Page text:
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Using the Motoman FS/DX/YRC ROS Interface

Description: This tutorial walks through the steps of using the DX/FS/YRC interface

Keywords: Motoman, DX100, DX200, FS100, YRC1000, Industrial, motoman_driver

Tutorial Level: BEGINNER


Robot Controller

Prior to executing ROS motion:

  1. Make sure the robot controller is ready:
    • Installation and setup of MotoROS driver must be complete
    • Pendant key switch must be in Remote mode

    • The E-stop latch must be released
  2. Make sure the ROS trajectory node has been enabled by invoking the robot_enable service

When a new ROS motion command is received, the robot will check for the required conditions. If the controller is not ready to execute motion, an error message will be printed, and the motion command will be rejected. Make sure to re-enable the robot by calling robot_enable again before re-sending the motion commands.

If desired, the robot_disable service can be used to disable the trajaectory node and prevent further execution of incoming trajectories (this stops the job when MotoROS (the MotoPlus application) is in the IDLE state).

Motion Filtering

The motoman driver interface is fairly low-level, and attempts to execute the commanded motion with minimal additional robot-side filtering. Although the ROS trajectory_msgs/JointTrajectory message allows for creation of trajectories without providing data for all fields, the following trajectory elements are required by the motoman driver interface:

  • names (for each joint)

  • position (for each joint)

  • velocity (for each joint)

  • time_from_start

NOTE: acceleration is ignored, and is calculated from other fields

Since the commanded motion is executed without additional filtering, user applications must supply well-filtered trajectories to achieve smooth motion on the robot hardware. If simplistic trajectories are provided to the controller that do not use smooth and consistent position, velocity, and timing data, the robot motion may appear jerky or "noisy". Smooth motion is definitely achievable on the controller, but requires the users to properly pre-filter the trajectories using available ROS tools.


The motoman driver integrates with the standard ROS-I joint_trajectory_action server using the same messages as other ROS-I nodes: joint_states and joint_path_command.

To bring up all required interface nodes, run (all on one line):

roslaunch motoman_driver robot_interface_streaming_YYYYY.launch robot_ip:=XXX.XXX.XXX.XXX

YYYY is the controller model in lower case. For example, to launch DX200:

roslaunch motoman_driver robot_interface_streaming_dx200.launch robot_ip:=XXX.XXX.XXX.XXX

If everything comes up correctly (no errors), you can observe the reported joint positions using:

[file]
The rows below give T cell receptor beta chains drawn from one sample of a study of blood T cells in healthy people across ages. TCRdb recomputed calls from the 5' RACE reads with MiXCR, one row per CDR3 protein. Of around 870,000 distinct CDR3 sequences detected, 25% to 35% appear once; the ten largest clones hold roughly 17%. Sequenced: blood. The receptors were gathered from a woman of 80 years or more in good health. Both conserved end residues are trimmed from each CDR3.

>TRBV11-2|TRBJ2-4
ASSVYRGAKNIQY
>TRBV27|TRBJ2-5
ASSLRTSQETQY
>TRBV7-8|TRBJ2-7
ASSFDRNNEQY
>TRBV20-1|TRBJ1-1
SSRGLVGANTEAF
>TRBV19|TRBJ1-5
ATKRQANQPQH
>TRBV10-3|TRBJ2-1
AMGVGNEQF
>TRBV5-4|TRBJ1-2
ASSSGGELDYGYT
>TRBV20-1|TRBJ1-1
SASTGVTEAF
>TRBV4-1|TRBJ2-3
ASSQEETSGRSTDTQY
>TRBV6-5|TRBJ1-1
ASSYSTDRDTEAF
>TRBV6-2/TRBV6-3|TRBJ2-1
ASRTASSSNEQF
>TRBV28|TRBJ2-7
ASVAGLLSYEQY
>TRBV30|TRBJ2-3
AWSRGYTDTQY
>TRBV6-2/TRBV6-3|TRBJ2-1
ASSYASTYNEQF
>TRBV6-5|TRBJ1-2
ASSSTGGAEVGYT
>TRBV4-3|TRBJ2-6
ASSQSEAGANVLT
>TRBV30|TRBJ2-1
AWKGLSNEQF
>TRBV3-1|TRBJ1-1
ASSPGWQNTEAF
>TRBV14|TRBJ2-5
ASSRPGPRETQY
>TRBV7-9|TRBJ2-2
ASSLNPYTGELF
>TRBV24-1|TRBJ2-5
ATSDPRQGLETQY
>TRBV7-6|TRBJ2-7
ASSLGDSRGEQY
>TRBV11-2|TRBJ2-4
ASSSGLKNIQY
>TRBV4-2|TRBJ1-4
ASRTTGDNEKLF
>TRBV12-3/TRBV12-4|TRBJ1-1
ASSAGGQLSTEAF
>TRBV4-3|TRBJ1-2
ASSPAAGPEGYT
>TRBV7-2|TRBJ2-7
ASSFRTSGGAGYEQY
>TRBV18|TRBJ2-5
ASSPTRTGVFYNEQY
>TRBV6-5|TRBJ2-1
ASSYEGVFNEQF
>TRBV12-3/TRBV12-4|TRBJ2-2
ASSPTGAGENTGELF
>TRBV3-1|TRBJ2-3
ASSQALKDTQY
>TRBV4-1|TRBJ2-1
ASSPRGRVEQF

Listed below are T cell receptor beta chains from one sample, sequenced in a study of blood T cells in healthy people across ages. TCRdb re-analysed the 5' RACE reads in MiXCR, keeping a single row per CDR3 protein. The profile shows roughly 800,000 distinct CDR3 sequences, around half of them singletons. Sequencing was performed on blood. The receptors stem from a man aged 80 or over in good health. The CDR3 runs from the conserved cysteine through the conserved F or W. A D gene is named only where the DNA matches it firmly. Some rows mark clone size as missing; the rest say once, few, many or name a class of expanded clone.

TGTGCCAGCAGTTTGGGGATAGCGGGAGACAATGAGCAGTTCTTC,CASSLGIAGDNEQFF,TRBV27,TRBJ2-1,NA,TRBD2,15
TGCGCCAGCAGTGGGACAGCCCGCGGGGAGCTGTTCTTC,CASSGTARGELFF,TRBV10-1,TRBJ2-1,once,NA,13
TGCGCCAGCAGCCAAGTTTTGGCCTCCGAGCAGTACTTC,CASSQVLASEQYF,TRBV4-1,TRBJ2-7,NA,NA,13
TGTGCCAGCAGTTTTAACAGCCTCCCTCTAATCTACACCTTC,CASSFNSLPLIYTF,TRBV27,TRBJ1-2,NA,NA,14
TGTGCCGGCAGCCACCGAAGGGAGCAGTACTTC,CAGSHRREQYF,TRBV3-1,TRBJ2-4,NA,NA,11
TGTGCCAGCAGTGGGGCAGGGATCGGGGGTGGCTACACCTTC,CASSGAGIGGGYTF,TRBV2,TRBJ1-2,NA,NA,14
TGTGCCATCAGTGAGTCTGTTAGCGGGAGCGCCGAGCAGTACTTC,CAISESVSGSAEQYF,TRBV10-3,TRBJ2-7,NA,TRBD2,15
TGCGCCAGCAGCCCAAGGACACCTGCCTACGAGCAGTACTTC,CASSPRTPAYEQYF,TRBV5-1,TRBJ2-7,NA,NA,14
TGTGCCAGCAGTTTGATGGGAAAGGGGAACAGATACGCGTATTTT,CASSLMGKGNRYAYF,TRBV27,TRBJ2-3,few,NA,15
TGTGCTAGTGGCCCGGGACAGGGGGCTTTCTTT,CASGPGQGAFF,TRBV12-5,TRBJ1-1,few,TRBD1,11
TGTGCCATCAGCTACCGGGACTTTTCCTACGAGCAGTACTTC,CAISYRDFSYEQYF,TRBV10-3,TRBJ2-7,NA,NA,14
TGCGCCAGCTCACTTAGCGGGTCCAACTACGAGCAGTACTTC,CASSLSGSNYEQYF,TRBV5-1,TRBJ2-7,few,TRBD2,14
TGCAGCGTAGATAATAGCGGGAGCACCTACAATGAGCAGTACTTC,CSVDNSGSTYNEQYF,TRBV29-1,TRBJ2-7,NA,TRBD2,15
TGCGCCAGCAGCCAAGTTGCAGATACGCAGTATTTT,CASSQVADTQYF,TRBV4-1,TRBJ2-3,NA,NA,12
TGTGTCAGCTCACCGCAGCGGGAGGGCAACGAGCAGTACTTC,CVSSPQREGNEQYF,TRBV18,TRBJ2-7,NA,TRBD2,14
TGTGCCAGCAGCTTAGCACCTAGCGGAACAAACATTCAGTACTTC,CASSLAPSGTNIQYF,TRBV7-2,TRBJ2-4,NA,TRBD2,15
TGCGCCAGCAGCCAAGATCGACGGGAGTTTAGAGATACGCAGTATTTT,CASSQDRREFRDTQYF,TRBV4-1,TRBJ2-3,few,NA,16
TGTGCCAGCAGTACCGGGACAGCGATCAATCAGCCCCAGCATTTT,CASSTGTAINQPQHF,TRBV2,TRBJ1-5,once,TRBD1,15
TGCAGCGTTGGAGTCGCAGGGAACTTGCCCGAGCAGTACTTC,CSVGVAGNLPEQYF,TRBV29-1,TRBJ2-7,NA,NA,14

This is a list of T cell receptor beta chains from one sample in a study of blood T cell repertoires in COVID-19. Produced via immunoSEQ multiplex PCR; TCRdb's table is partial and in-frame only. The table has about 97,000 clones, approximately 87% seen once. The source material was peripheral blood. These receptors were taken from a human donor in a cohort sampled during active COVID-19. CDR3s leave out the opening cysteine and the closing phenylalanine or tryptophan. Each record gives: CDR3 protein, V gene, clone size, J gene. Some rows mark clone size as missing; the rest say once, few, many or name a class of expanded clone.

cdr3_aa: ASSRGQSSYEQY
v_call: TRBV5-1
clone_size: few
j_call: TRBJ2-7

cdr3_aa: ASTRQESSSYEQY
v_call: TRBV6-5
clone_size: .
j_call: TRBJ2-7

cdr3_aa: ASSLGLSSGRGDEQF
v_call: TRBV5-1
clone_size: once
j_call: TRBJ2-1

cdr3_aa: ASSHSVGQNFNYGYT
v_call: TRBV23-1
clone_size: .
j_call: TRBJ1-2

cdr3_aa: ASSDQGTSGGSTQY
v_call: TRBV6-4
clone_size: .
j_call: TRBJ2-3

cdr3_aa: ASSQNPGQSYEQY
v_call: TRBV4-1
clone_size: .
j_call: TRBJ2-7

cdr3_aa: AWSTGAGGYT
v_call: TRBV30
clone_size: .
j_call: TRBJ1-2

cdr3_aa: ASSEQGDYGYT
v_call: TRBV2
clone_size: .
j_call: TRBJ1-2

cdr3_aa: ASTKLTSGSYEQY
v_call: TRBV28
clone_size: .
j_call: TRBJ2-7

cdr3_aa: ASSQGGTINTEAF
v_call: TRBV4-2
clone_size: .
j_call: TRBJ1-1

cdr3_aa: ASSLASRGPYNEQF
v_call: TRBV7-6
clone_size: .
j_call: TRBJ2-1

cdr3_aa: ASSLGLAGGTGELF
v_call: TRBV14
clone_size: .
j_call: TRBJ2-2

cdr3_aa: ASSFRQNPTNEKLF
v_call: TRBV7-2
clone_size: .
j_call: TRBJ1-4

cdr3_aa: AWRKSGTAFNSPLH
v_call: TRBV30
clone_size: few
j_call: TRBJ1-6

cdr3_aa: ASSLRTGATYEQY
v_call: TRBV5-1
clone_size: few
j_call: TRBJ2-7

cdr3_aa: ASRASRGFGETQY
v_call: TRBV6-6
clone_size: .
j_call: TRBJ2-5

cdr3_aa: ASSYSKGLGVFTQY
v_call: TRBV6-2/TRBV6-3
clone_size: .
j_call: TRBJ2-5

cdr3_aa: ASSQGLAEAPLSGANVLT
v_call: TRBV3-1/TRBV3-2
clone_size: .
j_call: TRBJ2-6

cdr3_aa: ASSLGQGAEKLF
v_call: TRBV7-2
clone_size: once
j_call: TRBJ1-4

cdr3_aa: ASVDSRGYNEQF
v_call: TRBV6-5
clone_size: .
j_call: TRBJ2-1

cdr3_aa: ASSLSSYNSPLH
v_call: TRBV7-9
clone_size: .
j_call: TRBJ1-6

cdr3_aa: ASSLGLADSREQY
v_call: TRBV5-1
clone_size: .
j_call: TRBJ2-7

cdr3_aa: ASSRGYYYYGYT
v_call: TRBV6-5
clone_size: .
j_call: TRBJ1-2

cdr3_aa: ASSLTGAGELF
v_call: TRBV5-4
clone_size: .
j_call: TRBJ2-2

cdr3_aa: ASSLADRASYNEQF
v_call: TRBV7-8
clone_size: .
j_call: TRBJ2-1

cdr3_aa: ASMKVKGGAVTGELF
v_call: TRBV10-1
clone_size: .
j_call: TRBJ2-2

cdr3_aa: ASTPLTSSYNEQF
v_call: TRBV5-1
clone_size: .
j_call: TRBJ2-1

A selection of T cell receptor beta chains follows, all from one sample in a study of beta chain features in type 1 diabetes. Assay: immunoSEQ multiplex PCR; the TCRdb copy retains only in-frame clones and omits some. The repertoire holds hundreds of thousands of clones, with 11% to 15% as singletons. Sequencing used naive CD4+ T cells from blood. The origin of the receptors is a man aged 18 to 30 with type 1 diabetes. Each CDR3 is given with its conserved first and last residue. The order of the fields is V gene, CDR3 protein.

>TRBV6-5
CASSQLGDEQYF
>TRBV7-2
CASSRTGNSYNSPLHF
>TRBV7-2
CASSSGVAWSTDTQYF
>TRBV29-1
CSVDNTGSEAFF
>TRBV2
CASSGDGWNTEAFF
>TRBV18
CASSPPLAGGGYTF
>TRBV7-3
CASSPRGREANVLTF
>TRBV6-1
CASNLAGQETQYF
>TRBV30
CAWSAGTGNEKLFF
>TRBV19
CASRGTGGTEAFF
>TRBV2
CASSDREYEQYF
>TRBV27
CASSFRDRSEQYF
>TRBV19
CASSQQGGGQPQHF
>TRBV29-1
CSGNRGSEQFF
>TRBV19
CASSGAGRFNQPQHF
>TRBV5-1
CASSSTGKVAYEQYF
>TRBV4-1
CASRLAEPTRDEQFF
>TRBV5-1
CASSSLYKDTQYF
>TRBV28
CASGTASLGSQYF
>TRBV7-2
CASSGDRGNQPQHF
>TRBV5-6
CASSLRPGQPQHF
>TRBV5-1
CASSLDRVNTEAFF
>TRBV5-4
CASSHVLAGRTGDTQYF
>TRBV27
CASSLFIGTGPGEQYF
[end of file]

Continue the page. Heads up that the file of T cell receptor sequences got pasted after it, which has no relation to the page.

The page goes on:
rostopic echo joint_states

Joint Naming

Most motoman robots use joint names that differ from the ROS-I "standard" joint names ([joint_1, joint_2, ..., joint_N]). To define the correct joint names for your particular robot, use the following procedure:

  1. Start ROS core:
    • roscore
  2. In a new terminal, create a parameter using one of the following methods
    1. Load the robot URDF into the robot_description parameter:

      rosparam load <path to URDF> robot_description

      will automatically use joint names ordered from Base->Tip

    2. Set the controller_joint_names parameter:

      rosparam set controller_joint_names "[joint_s, joint_l, ..., joint_t]"

      explicitly set the order and names of joints expected by the controller

  3. Restart the robot_interface launch file.

Start Position

The motoman driver requires the first point in the trajectory to match the current robot position. Errors in this position will propagate through the motion trajectory, and will result in deviations from the commanded motion trajectory. As a result, both the ROS and MotoPlus code verify this start condition with an extremely fine tolerance (1e-6 radians, 10 encoder pulse counts). Motion trajectories that do not meet this requirement will be rejected.

move_to_joint.py tool
For ease-of-use, a simple command line tool is provided that will move the robot into the desired start position. This tool generates a basic 2-point trajectory from the current robot position to the specified target position using a slow (10 sec duration) move. The tool will either accept a list of joint positions or a bag-file containing a joint_path_command as input:

rosrun motoman_driver move_to_joint.py "[J1, J2, J3, ...]"

rosrun motoman_driver move_to_joint.py trajectory.bag

rosrun motoman_driver move_to_joint.py "[J1, J2, J3, ...]" 5.0
  - 2nd parameter [optional] is the move duration (in sec).  Default is 10 sec.

By default, this tool uses standard motoman joint names:

  • 6-DOF: [joint_s, joint_l, joint_u, joint_r, joint_b, joint_t]

  • 7-DOF: [joint_s, joint_l, joint_e, joint_u, joint_r, joint_b, joint_t]

You can specify the joint names directly using the ~joint_names parameter:

Behind the Scenes

The motoman driver requires additional messaging and handshaking beyond the standard ROS-I simple_message protocol. This section describes the messaging sequence used by the motion_streaming_interface node to send trajectory data to the controller:

  1. JointTrajectory message is received

  2. MotomanMotionCtrl::CheckReady message is sent to the controller

    • if not ready, MotomanMotionCtrl::StartTrajectoryMode message is sent to the controller

      • Controller checks start state and enables robot drives

  3. Loop over all points in the trajectory
    1. JointTrajectoryFull message sent to controller

    2. if controller buffer is full, it will respond BUSY

    3. resend JointTrajectoryFull message until OK response received

  4. MotomanMotionCtrl::StopTrajectoryMode message is sent when node is closed

Wiki: motoman_driver/Tutorials/Usage (last edited 2018-05-01 09:40:15 by GvdHoorn)